PMID: 38348807
ISSN: 2047-9980
CID: 5633872

Neighborhood Segregation and Access to Live Donor Kidney Transplantation

Li, Yiting; Menon, Gayathri; Kim, Byoungjun; Bae, Sunjae; Quint, Evelien E; Clark-Cutaia, Maya N; Wu, Wenbo; Thompson, Valerie L; Crews, Deidra C; Purnell, Tanjala S; Thorpe, Roland J; Szanton, Sarah L; Segev, Dorry L; McAdams DeMarco, Mara A
IMPORTANCE/UNASSIGNED:Identifying the mechanisms of structural racism, such as racial and ethnic segregation, is a crucial first step in addressing the persistent disparities in access to live donor kidney transplantation (LDKT). OBJECTIVE/UNASSIGNED:To assess whether segregation at the candidate's residential neighborhood and transplant center neighborhood is associated with access to LDKT. DESIGN, SETTING, AND PARTICIPANTS/UNASSIGNED:In this cohort study spanning January 1995 to December 2021, participants included non-Hispanic Black or White adult candidates for first-time LDKT reported in the US national transplant registry. The median (IQR) follow-up time for each participant was 1.9 (0.6-3.0) years. MAIN OUTCOME AND MEASURES/UNASSIGNED:Segregation, measured using the Theil H method to calculate segregation tertiles in zip code tabulation areas based on the American Community Survey 5-year estimates, reflects the heterogeneity in neighborhood racial and ethnic composition. To quantify the likelihood of LDKT by neighborhood segregation, cause-specific hazard models were adjusted for individual-level and neighborhood-level factors and included an interaction between segregation tertiles and race. RESULTS/UNASSIGNED:Among 162 587 candidates for kidney transplant, the mean (SD) age was 51.6 (13.2) years, 65 141 (40.1%) were female, 80 023 (49.2%) were Black, and 82 564 (50.8%) were White. Among Black candidates, living in a high-segregation neighborhood was associated with 10% (adjusted hazard ratio [AHR], 0.90 [95% CI, 0.84-0.97]) lower access to LDKT relative to residence in low-segregation neighborhoods; no such association was observed among White candidates (P for interaction = .01). Both Black candidates (AHR, 0.94 [95% CI, 0.89-1.00]) and White candidates (AHR, 0.92 [95% CI, 0.88-0.97]) listed at transplant centers in high-segregation neighborhoods had lower access to LDKT relative to their counterparts listed at centers in low-segregation neighborhoods (P for interaction = .64). Within high-segregation transplant center neighborhoods, candidates listed at predominantly minority neighborhoods had 17% lower access to LDKT relative to candidates listed at predominantly White neighborhoods (AHR, 0.83 [95% CI, 0.75-0.92]). Black candidates residing in or listed at transplant centers in predominantly minority neighborhoods had significantly lower likelihood of LDKT relative to White candidates residing in or listed at transplant centers located in predominantly White neighborhoods (65% and 64%, respectively). CONCLUSIONS/UNASSIGNED:Segregated residential and transplant center neighborhoods likely serve as a mechanism of structural racism, contributing to persistent racial disparities in access to LDKT. To promote equitable access, studies should assess targeted interventions (eg, community outreach clinics) to improve support for potential candidates and donors and ultimately mitigate the effects of segregation.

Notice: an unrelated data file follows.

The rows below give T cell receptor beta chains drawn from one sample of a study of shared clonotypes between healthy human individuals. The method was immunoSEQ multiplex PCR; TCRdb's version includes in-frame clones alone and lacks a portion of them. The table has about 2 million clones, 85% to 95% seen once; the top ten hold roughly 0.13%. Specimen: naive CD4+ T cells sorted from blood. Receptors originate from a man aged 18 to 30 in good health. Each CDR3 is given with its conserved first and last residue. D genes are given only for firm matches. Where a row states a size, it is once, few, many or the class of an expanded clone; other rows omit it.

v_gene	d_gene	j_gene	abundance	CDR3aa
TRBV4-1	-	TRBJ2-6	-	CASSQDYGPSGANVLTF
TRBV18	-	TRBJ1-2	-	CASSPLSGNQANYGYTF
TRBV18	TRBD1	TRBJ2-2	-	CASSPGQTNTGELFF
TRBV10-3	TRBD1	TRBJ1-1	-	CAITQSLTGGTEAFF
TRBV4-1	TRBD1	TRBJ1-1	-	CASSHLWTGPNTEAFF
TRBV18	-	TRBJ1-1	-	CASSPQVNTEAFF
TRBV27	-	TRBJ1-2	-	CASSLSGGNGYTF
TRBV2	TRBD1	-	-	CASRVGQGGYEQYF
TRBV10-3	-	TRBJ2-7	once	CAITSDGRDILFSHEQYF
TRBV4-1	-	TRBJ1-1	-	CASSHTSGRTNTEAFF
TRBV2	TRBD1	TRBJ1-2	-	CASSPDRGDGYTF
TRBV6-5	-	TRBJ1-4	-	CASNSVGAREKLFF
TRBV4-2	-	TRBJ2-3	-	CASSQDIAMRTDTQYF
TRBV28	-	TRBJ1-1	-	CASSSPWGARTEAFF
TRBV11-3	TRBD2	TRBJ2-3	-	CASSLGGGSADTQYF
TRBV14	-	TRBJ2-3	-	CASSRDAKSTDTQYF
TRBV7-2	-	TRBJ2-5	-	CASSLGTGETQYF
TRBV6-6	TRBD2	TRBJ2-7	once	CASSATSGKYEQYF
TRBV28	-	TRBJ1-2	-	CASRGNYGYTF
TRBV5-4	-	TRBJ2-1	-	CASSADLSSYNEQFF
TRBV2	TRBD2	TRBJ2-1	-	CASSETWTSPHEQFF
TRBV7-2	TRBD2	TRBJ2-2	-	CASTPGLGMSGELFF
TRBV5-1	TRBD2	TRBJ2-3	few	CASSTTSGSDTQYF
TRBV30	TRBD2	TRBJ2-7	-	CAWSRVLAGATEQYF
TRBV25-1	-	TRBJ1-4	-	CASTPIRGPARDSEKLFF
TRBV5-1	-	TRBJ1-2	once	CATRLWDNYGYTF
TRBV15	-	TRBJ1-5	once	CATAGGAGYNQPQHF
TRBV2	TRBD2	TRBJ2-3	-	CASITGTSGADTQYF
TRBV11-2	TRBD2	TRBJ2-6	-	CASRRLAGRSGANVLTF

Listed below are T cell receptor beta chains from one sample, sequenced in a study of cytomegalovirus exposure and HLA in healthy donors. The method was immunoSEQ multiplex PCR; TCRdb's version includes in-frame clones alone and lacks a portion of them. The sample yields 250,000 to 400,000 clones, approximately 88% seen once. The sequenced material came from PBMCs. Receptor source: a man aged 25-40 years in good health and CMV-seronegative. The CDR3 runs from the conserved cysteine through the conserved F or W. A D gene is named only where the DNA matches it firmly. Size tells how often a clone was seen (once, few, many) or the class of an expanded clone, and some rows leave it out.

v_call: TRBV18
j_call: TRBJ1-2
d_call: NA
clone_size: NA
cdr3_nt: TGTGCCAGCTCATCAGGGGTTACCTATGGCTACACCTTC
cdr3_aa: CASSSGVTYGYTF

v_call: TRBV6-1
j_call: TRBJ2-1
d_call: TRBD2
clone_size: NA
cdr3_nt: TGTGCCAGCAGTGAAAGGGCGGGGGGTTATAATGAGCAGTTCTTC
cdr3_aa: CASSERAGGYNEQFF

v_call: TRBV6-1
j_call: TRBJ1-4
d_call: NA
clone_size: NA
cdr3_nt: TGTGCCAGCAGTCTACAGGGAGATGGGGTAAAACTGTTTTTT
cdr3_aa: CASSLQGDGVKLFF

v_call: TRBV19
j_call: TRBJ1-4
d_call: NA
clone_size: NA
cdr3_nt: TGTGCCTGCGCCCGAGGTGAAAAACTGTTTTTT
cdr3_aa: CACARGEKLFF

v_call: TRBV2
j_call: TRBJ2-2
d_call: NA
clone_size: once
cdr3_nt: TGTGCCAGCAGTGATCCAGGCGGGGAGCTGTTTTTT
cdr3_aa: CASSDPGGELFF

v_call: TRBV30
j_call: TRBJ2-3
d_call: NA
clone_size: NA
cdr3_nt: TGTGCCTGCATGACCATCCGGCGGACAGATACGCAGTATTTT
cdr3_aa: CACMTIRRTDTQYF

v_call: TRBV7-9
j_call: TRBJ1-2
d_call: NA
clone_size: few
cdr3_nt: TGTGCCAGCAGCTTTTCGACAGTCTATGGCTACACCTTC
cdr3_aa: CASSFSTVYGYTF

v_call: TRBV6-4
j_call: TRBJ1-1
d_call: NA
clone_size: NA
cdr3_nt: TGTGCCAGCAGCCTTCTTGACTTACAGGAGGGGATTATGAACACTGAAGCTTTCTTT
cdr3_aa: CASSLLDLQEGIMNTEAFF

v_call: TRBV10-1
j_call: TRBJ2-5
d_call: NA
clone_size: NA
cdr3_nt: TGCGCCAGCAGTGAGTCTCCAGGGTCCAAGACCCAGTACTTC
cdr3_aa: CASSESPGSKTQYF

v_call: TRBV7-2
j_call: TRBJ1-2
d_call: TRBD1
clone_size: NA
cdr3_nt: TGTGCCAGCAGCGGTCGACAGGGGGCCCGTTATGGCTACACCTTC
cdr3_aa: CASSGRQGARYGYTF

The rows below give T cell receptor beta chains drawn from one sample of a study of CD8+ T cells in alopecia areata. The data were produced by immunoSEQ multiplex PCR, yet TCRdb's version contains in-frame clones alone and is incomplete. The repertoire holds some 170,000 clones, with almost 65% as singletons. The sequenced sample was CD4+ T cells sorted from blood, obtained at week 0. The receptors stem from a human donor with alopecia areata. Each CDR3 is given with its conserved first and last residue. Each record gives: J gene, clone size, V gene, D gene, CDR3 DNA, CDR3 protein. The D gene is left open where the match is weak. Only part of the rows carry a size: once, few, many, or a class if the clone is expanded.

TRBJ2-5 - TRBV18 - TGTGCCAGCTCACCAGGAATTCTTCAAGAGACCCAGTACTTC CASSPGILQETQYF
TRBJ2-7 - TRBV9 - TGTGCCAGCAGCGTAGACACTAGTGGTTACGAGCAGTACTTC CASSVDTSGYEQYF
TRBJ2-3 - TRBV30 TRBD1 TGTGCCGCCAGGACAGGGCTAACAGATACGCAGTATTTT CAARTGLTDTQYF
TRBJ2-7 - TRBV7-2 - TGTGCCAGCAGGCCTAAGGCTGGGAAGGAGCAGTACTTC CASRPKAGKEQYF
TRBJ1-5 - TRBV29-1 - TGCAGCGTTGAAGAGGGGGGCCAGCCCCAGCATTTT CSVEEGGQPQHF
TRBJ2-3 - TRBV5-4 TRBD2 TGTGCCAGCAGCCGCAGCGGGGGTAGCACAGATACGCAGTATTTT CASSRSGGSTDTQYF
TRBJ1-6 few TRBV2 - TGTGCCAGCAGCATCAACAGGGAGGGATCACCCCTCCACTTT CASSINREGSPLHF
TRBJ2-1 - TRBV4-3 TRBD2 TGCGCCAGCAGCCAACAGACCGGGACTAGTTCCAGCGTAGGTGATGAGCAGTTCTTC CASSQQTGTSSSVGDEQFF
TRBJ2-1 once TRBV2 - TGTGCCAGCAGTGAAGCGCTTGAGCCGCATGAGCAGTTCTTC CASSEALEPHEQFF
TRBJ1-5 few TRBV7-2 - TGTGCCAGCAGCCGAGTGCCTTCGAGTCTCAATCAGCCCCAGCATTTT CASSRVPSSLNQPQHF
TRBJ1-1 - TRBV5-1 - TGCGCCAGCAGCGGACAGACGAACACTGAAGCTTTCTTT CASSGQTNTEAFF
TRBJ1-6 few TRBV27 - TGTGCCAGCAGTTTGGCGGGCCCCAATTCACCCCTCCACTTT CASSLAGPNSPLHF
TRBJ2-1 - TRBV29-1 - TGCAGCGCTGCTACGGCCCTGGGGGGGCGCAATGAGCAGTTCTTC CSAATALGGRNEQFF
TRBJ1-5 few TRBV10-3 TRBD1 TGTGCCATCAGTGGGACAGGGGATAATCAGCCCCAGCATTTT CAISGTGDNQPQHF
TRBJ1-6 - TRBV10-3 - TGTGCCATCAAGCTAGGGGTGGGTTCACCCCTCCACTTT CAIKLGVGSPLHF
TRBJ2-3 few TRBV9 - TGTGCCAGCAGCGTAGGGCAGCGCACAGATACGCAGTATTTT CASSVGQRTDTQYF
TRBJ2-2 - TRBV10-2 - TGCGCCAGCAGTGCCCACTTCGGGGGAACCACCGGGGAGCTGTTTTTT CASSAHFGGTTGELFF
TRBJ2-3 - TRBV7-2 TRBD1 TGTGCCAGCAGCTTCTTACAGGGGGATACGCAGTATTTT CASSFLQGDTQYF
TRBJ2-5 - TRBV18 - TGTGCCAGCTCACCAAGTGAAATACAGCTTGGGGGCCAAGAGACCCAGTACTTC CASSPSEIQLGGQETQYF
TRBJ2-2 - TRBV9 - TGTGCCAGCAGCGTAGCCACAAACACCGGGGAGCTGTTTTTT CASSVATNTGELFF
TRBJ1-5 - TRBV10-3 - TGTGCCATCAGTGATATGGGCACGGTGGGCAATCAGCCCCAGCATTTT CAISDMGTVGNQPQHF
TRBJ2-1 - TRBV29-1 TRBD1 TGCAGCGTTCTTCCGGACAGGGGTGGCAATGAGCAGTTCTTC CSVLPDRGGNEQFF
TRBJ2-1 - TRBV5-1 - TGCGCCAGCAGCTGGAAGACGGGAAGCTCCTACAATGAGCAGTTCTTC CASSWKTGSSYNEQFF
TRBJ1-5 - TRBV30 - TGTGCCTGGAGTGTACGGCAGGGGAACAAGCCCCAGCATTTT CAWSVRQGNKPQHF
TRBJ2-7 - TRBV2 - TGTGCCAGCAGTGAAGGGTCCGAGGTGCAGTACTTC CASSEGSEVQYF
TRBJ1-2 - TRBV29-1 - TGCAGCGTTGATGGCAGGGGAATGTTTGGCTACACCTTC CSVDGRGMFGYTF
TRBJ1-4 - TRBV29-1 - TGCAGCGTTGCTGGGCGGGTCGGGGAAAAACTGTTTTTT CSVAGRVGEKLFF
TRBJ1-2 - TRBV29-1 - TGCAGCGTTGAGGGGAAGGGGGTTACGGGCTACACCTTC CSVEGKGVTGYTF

PMCID:10877505
PMID: 38372985
ISSN: 2168-6114
CID: 5634032